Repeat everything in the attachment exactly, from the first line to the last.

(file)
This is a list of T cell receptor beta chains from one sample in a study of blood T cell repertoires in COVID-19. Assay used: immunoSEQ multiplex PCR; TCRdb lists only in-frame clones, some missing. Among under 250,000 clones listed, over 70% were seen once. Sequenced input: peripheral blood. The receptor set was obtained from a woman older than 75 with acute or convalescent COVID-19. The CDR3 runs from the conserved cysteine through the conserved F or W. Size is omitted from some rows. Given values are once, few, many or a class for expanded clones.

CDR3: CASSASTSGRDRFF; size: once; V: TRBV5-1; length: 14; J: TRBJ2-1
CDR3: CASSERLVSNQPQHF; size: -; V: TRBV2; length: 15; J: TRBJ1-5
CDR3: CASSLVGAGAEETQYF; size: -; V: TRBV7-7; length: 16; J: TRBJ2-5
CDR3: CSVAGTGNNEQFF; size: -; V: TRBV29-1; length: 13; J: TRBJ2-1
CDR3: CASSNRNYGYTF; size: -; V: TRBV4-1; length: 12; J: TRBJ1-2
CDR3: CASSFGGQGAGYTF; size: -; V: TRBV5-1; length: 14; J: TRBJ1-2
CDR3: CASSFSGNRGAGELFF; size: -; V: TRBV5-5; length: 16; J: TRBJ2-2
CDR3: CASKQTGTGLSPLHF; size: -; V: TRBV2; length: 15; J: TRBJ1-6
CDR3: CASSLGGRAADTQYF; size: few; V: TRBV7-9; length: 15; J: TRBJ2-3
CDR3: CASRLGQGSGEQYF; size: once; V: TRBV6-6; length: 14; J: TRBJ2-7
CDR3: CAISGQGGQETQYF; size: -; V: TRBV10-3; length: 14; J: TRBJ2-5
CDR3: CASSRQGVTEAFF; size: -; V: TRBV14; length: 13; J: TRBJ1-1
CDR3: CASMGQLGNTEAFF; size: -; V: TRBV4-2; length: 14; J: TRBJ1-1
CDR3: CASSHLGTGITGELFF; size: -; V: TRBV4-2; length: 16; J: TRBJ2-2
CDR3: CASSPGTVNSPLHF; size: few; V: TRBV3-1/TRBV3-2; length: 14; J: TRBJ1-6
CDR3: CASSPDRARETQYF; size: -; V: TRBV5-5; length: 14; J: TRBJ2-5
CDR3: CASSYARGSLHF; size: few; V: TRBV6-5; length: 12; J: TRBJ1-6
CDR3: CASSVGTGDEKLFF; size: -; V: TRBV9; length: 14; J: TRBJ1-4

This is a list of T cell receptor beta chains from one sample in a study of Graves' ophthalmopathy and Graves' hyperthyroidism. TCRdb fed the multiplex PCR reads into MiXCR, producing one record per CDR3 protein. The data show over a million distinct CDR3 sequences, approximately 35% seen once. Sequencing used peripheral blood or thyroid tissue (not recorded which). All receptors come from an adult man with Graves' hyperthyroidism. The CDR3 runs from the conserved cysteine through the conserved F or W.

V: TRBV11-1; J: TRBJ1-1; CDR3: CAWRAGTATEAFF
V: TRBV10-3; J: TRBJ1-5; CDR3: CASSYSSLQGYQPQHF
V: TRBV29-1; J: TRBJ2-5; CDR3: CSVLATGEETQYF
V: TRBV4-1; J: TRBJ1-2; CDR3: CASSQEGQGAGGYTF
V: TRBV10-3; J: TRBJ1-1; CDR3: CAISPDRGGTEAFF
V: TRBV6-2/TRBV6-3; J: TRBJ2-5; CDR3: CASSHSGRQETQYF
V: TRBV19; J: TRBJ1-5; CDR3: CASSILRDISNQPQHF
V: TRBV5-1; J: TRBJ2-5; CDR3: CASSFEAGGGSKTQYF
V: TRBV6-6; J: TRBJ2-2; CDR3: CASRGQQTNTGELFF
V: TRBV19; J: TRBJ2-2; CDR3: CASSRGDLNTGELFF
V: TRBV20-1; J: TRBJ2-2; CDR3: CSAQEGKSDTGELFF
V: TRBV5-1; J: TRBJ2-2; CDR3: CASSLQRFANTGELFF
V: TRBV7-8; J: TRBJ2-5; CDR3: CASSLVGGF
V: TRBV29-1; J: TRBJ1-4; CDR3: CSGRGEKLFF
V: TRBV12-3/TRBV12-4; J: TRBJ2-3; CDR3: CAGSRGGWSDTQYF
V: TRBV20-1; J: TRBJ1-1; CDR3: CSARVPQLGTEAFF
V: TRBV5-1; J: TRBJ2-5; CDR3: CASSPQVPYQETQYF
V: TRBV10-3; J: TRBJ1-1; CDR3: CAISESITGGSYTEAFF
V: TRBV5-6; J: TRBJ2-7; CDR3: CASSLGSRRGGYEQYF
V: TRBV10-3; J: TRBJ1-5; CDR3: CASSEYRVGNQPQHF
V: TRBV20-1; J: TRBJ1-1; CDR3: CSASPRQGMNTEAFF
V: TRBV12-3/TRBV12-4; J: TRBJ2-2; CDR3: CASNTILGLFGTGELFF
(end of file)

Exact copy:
This is a list of T cell receptor beta chains from one sample in a study of blood T cell repertoires in COVID-19. Assay used: immunoSEQ multiplex PCR; TCRdb lists only in-frame clones, some missing. Among under 250,000 clones listed, over 70% were seen once. Sequenced input: peripheral blood. The receptor set was obtained from a woman older than 75 with acute or convalescent COVID-19. The CDR3 runs from the conserved cysteine through the conserved F or W. Size is omitted from some rows. Given values are once, few, many or a class for expanded clones.

CDR3: CASSASTSGRDRFF; size: once; V: TRBV5-1; length: 14; J: TRBJ2-1
CDR3: CASSERLVSNQPQHF; size: -; V: TRBV2; length: 15; J: TRBJ1-5
CDR3: CASSLVGAGAEETQYF; size: -; V: TRBV7-7; length: 16; J: TRBJ2-5
CDR3: CSVAGTGNNEQFF; size: -; V: TRBV29-1; length: 13; J: TRBJ2-1
CDR3: CASSNRNYGYTF; size: -; V: TRBV4-1; length: 12; J: TRBJ1-2
CDR3: CASSFGGQGAGYTF; size: -; V: TRBV5-1; length: 14; J: TRBJ1-2
CDR3: CASSFSGNRGAGELFF; size: -; V: TRBV5-5; length: 16; J: TRBJ2-2
CDR3: CASKQTGTGLSPLHF; size: -; V: TRBV2; length: 15; J: TRBJ1-6
CDR3: CASSLGGRAADTQYF; size: few; V: TRBV7-9; length: 15; J: TRBJ2-3
CDR3: CASRLGQGSGEQYF; size: once; V: TRBV6-6; length: 14; J: TRBJ2-7
CDR3: CAISGQGGQETQYF; size: -; V: TRBV10-3; length: 14; J: TRBJ2-5
CDR3: CASSRQGVTEAFF; size: -; V: TRBV14; length: 13; J: TRBJ1-1
CDR3: CASMGQLGNTEAFF; size: -; V: TRBV4-2; length: 14; J: TRBJ1-1
CDR3: CASSHLGTGITGELFF; size: -; V: TRBV4-2; length: 16; J: TRBJ2-2
CDR3: CASSPGTVNSPLHF; size: few; V: TRBV3-1/TRBV3-2; length: 14; J: TRBJ1-6
CDR3: CASSPDRARETQYF; size: -; V: TRBV5-5; length: 14; J: TRBJ2-5
CDR3: CASSYARGSLHF; size: few; V: TRBV6-5; length: 12; J: TRBJ1-6
CDR3: CASSVGTGDEKLFF; size: -; V: TRBV9; length: 14; J: TRBJ1-4

This is a list of T cell receptor beta chains from one sample in a study of Graves' ophthalmopathy and Graves' hyperthyroidism. TCRdb fed the multiplex PCR reads into MiXCR, producing one record per CDR3 protein. The data show over a million distinct CDR3 sequences, approximately 35% seen once. Sequencing used peripheral blood or thyroid tissue (not recorded which). All receptors come from an adult man with Graves' hyperthyroidism. The CDR3 runs from the conserved cysteine through the conserved F or W.

V: TRBV11-1; J: TRBJ1-1; CDR3: CAWRAGTATEAFF
V: TRBV10-3; J: TRBJ1-5; CDR3: CASSYSSLQGYQPQHF
V: TRBV29-1; J: TRBJ2-5; CDR3: CSVLATGEETQYF
V: TRBV4-1; J: TRBJ1-2; CDR3: CASSQEGQGAGGYTF
V: TRBV10-3; J: TRBJ1-1; CDR3: CAISPDRGGTEAFF
V: TRBV6-2/TRBV6-3; J: TRBJ2-5; CDR3: CASSHSGRQETQYF
V: TRBV19; J: TRBJ1-5; CDR3: CASSILRDISNQPQHF
V: TRBV5-1; J: TRBJ2-5; CDR3: CASSFEAGGGSKTQYF
V: TRBV6-6; J: TRBJ2-2; CDR3: CASRGQQTNTGELFF
V: TRBV19; J: TRBJ2-2; CDR3: CASSRGDLNTGELFF
V: TRBV20-1; J: TRBJ2-2; CDR3: CSAQEGKSDTGELFF
V: TRBV5-1; J: TRBJ2-2; CDR3: CASSLQRFANTGELFF
V: TRBV7-8; J: TRBJ2-5; CDR3: CASSLVGGF
V: TRBV29-1; J: TRBJ1-4; CDR3: CSGRGEKLFF
V: TRBV12-3/TRBV12-4; J: TRBJ2-3; CDR3: CAGSRGGWSDTQYF
V: TRBV20-1; J: TRBJ1-1; CDR3: CSARVPQLGTEAFF
V: TRBV5-1; J: TRBJ2-5; CDR3: CASSPQVPYQETQYF
V: TRBV10-3; J: TRBJ1-1; CDR3: CAISESITGGSYTEAFF
V: TRBV5-6; J: TRBJ2-7; CDR3: CASSLGSRRGGYEQYF
V: TRBV10-3; J: TRBJ1-5; CDR3: CASSEYRVGNQPQHF
V: TRBV20-1; J: TRBJ1-1; CDR3: CSASPRQGMNTEAFF
V: TRBV12-3/TRBV12-4; J: TRBJ2-2; CDR3: CASNTILGLFGTGELFF